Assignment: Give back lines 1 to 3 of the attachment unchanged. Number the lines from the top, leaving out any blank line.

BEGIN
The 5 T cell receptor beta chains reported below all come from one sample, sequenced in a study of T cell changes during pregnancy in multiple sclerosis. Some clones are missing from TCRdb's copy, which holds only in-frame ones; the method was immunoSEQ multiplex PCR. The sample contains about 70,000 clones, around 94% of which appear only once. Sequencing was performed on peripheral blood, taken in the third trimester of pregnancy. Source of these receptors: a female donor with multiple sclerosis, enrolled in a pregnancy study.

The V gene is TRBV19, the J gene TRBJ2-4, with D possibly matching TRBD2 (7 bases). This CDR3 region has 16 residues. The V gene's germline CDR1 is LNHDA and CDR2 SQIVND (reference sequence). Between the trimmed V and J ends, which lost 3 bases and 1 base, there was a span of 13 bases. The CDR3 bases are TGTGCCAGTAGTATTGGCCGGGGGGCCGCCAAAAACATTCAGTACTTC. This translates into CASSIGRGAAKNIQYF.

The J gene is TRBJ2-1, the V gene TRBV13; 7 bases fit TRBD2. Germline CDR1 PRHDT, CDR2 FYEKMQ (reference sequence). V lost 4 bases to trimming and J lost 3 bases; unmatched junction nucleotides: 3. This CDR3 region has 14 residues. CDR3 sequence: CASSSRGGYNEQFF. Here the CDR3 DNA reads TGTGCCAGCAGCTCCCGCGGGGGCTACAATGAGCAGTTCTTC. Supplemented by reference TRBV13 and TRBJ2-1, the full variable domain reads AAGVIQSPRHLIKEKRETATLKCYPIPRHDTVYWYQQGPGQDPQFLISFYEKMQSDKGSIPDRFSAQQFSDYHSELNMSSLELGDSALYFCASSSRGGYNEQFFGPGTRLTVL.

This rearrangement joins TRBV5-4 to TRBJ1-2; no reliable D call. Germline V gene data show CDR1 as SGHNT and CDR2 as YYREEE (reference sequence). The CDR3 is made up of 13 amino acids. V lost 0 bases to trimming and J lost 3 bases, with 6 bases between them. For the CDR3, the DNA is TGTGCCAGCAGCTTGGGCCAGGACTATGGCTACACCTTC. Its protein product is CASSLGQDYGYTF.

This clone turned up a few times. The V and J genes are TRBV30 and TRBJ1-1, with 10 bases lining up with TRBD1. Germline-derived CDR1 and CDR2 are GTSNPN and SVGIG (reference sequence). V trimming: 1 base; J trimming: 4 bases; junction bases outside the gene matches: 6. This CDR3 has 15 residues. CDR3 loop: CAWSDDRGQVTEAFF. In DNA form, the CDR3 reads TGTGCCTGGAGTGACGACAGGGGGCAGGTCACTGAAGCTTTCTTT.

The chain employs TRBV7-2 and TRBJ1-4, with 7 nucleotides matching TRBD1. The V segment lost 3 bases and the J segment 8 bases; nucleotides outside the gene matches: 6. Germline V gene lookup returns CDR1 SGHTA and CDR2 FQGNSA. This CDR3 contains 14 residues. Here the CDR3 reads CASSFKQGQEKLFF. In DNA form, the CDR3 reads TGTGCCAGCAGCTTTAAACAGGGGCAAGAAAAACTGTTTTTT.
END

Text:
The 5 T cell receptor beta chains reported below all come from one sample, sequenced in a study of T cell changes during pregnancy in multiple sclerosis. Some clones are missing from TCRdb's copy, which holds only in-frame ones; the method was immunoSEQ multiplex PCR. The sample contains about 70,000 clones, around 94% of which appear only once. Sequencing was performed on peripheral blood, taken in the third trimester of pregnancy. Source of these receptors: a female donor with multiple sclerosis, enrolled in a pregnancy study.

The V gene is TRBV19, the J gene TRBJ2-4, with D possibly matching TRBD2 (7 bases). This CDR3 region has 16 residues. The V gene's germline CDR1 is LNHDA and CDR2 SQIVND (reference sequence). Between the trimmed V and J ends, which lost 3 bases and 1 base, there was a span of 13 bases. The CDR3 bases are TGTGCCAGTAGTATTGGCCGGGGGGCCGCCAAAAACATTCAGTACTTC. This translates into CASSIGRGAAKNIQYF.

The J gene is TRBJ2-1, the V gene TRBV13; 7 bases fit TRBD2. Germline CDR1 PRHDT, CDR2 FYEKMQ (reference sequence). V lost 4 bases to trimming and J lost 3 bases; unmatched junction nucleotides: 3. This CDR3 region has 14 residues. CDR3 sequence: CASSSRGGYNEQFF. Here the CDR3 DNA reads TGTGCCAGCAGCTCCCGCGGGGGCTACAATGAGCAGTTCTTC. Supplemented by reference TRBV13 and TRBJ2-1, the full variable domain reads AAGVIQSPRHLIKEKRETATLKCYPIPRHDTVYWYQQGPGQDPQFLISFYEKMQSDKGSIPDRFSAQQFSDYHSELNMSSLELGDSALYFCASSSRGGYNEQFFGPGTRLTVL.